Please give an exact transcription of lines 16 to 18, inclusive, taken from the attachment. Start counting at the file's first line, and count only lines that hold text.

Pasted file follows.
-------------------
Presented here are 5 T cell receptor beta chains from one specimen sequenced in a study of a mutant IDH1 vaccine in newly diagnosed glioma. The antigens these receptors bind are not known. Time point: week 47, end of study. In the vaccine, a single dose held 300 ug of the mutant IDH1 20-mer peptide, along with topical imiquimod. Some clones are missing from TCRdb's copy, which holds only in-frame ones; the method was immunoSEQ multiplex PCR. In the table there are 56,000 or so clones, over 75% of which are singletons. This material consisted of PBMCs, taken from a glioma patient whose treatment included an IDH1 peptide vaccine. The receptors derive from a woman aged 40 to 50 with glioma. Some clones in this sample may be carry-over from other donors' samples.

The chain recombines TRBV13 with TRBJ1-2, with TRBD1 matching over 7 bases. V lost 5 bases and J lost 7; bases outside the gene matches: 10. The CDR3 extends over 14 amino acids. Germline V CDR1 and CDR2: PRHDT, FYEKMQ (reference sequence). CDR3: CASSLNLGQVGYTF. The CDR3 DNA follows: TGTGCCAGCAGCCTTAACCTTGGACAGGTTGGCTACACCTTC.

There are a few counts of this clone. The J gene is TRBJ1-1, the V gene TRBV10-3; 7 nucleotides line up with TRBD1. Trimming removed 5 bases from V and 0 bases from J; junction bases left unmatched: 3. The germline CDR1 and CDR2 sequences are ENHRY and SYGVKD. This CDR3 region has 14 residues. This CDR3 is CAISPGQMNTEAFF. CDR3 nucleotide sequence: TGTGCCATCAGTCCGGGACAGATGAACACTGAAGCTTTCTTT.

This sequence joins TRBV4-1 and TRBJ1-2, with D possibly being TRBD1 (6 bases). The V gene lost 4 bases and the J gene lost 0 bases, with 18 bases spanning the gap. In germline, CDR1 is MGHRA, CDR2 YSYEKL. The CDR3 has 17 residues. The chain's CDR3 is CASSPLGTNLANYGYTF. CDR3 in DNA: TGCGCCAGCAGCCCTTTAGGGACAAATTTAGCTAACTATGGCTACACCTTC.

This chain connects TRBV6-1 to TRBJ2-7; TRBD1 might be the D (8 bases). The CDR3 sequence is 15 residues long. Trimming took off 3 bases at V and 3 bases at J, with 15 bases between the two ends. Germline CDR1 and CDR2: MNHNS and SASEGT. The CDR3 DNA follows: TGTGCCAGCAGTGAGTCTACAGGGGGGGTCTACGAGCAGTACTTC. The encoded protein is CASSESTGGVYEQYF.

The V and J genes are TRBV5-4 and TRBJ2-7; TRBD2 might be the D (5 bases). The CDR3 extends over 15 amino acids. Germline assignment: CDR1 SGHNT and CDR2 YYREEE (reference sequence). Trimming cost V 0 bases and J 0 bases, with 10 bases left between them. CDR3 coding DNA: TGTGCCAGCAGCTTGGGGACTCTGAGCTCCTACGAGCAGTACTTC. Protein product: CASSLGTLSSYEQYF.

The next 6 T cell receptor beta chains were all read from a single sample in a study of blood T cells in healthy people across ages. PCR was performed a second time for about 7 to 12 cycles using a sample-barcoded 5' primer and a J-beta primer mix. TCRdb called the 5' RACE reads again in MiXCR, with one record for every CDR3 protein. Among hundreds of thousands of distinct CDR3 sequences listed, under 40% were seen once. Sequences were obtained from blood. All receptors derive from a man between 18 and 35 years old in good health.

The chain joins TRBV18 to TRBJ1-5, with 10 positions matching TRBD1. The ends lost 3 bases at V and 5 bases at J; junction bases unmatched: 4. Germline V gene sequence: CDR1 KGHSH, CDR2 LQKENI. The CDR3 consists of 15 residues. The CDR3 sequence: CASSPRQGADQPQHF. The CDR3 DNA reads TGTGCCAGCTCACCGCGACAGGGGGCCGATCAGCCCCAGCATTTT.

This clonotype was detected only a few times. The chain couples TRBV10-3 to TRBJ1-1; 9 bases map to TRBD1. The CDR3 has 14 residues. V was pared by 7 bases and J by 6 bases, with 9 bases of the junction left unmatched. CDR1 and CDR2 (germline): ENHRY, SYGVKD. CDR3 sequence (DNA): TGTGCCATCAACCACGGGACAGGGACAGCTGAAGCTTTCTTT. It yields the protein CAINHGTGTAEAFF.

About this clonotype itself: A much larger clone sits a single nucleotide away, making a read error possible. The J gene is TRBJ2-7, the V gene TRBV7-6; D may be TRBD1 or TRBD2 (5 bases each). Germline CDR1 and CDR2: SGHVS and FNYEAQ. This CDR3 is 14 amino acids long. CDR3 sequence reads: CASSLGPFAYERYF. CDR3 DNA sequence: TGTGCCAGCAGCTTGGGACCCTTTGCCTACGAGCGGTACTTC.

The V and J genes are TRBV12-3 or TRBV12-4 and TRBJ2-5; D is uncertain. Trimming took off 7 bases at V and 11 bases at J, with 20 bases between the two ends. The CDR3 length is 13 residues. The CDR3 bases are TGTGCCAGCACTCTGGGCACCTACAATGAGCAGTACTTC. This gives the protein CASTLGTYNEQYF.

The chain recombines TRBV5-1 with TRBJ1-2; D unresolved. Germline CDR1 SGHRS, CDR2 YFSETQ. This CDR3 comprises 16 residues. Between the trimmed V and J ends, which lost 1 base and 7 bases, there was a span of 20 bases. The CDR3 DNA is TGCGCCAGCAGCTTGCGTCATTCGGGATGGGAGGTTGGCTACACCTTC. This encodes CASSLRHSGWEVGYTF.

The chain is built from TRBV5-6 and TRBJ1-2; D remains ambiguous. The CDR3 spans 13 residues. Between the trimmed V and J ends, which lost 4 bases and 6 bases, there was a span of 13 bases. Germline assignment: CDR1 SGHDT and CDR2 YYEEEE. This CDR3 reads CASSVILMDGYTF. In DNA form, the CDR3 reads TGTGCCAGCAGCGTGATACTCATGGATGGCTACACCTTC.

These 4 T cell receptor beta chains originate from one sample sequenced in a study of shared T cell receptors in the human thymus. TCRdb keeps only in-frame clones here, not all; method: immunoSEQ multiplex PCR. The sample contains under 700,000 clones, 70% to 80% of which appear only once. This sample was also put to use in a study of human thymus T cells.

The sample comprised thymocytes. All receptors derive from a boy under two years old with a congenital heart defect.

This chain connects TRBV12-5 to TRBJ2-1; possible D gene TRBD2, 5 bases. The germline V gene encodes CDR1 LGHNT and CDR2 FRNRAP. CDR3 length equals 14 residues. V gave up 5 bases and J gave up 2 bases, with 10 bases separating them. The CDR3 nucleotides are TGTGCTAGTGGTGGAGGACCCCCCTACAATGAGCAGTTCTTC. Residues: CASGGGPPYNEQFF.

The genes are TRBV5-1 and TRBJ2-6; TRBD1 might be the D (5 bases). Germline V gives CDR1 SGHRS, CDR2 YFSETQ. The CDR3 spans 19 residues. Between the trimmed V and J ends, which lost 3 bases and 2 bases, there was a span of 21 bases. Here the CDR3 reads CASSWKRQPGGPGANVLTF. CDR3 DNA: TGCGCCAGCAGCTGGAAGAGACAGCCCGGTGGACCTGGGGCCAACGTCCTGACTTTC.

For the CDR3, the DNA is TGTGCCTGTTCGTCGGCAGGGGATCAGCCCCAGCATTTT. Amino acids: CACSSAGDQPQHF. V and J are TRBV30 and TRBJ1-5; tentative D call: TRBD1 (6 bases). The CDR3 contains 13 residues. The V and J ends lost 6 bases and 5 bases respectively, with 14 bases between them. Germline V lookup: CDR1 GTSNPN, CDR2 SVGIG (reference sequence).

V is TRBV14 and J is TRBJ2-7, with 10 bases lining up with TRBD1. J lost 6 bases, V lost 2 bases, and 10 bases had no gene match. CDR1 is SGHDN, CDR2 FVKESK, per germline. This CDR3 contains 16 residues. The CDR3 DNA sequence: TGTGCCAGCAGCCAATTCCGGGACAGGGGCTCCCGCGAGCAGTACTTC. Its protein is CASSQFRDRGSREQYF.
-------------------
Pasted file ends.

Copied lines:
This chain connects TRBV12-5 to TRBJ2-1; possible D gene TRBD2, 5 bases. The germline V gene encodes CDR1 LGHNT and CDR2 FRNRAP. CDR3 length equals 14 residues. V gave up 5 bases and J gave up 2 bases, with 10 bases separating them. The CDR3 nucleotides are TGTGCTAGTGGTGGAGGACCCCCCTACAATGAGCAGTTCTTC. Residues: CASGGGPPYNEQFF.

The genes are TRBV5-1 and TRBJ2-6; TRBD1 might be the D (5 bases). Germline V gives CDR1 SGHRS, CDR2 YFSETQ. The CDR3 spans 19 residues. Between the trimmed V and J ends, which lost 3 bases and 2 bases, there was a span of 21 bases. Here the CDR3 reads CASSWKRQPGGPGANVLTF. CDR3 DNA: TGCGCCAGCAGCTGGAAGAGACAGCCCGGTGGACCTGGGGCCAACGTCCTGACTTTC.

For the CDR3, the DNA is TGTGCCTGTTCGTCGGCAGGGGATCAGCCCCAGCATTTT. Amino acids: CACSSAGDQPQHF. V and J are TRBV30 and TRBJ1-5; tentative D call: TRBD1 (6 bases). The CDR3 contains 13 residues. The V and J ends lost 6 bases and 5 bases respectively, with 14 bases between them. Germline V lookup: CDR1 GTSNPN, CDR2 SVGIG (reference sequence).